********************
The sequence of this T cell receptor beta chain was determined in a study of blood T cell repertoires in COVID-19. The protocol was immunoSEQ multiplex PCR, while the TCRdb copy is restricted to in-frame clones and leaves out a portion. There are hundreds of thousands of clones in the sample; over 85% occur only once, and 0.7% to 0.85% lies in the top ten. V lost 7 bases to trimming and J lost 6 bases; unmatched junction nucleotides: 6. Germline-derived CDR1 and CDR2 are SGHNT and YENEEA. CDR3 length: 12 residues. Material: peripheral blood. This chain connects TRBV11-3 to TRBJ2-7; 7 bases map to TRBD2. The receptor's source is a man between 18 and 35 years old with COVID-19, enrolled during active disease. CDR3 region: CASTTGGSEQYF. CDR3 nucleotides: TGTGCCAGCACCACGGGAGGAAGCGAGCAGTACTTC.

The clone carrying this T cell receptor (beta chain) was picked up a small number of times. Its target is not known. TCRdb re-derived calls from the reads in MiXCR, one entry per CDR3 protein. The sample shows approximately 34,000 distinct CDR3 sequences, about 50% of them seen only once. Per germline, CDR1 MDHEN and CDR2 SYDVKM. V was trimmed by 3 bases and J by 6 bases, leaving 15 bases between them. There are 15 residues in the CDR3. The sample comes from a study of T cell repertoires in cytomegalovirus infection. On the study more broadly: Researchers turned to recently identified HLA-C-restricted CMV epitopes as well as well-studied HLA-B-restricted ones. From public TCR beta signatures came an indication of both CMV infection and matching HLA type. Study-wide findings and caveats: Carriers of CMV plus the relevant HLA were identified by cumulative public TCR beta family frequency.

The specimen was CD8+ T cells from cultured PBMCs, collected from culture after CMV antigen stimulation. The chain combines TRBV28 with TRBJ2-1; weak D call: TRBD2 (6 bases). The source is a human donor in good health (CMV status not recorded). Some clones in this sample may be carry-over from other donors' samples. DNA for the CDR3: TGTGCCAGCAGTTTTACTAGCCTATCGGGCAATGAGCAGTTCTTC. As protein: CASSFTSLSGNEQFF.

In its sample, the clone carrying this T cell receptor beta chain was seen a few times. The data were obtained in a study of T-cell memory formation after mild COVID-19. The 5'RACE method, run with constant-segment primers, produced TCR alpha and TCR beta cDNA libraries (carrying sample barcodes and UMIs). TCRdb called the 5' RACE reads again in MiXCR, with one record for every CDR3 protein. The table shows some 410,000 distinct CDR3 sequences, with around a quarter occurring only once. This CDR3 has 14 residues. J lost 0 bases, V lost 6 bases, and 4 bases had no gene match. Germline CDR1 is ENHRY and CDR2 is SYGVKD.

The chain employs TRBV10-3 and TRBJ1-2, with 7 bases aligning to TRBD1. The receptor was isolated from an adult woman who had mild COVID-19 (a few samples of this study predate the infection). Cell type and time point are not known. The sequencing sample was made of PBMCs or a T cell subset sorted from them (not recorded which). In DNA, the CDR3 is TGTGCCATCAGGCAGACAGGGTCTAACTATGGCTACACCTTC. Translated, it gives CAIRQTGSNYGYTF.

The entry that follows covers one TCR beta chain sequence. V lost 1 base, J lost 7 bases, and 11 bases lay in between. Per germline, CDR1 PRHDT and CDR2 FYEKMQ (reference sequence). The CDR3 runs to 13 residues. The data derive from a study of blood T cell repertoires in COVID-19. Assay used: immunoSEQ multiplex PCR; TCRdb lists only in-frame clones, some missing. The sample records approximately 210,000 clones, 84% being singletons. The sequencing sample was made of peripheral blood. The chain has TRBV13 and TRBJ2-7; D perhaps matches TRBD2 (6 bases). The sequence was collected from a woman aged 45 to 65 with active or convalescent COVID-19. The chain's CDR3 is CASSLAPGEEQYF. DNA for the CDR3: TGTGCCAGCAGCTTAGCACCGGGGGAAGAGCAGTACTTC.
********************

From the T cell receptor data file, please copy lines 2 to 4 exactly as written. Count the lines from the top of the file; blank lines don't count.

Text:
The clone carrying this T cell receptor (beta chain) was picked up a small number of times. Its target is not known. TCRdb re-derived calls from the reads in MiXCR, one entry per CDR3 protein. The sample shows approximately 34,000 distinct CDR3 sequences, about 50% of them seen only once. Per germline, CDR1 MDHEN and CDR2 SYDVKM. V was trimmed by 3 bases and J by 6 bases, leaving 15 bases between them. There are 15 residues in the CDR3. The sample comes from a study of T cell repertoires in cytomegalovirus infection. On the study more broadly: Researchers turned to recently identified HLA-C-restricted CMV epitopes as well as well-studied HLA-B-restricted ones. From public TCR beta signatures came an indication of both CMV infection and matching HLA type. Study-wide findings and caveats: Carriers of CMV plus the relevant HLA were identified by cumulative public TCR beta family frequency.

The specimen was CD8+ T cells from cultured PBMCs, collected from culture after CMV antigen stimulation. The chain combines TRBV28 with TRBJ2-1; weak D call: TRBD2 (6 bases). The source is a human donor in good health (CMV status not recorded). Some clones in this sample may be carry-over from other donors' samples. DNA for the CDR3: TGTGCCAGCAGTTTTACTAGCCTATCGGGCAATGAGCAGTTCTTC. As protein: CASSFTSLSGNEQFF.

In its sample, the clone carrying this T cell receptor beta chain was seen a few times. The data were obtained in a study of T-cell memory formation after mild COVID-19. The 5'RACE method, run with constant-segment primers, produced TCR alpha and TCR beta cDNA libraries (carrying sample barcodes and UMIs). TCRdb called the 5' RACE reads again in MiXCR, with one record for every CDR3 protein. The table shows some 410,000 distinct CDR3 sequences, with around a quarter occurring only once. This CDR3 has 14 residues. J lost 0 bases, V lost 6 bases, and 4 bases had no gene match. Germline CDR1 is ENHRY and CDR2 is SYGVKD.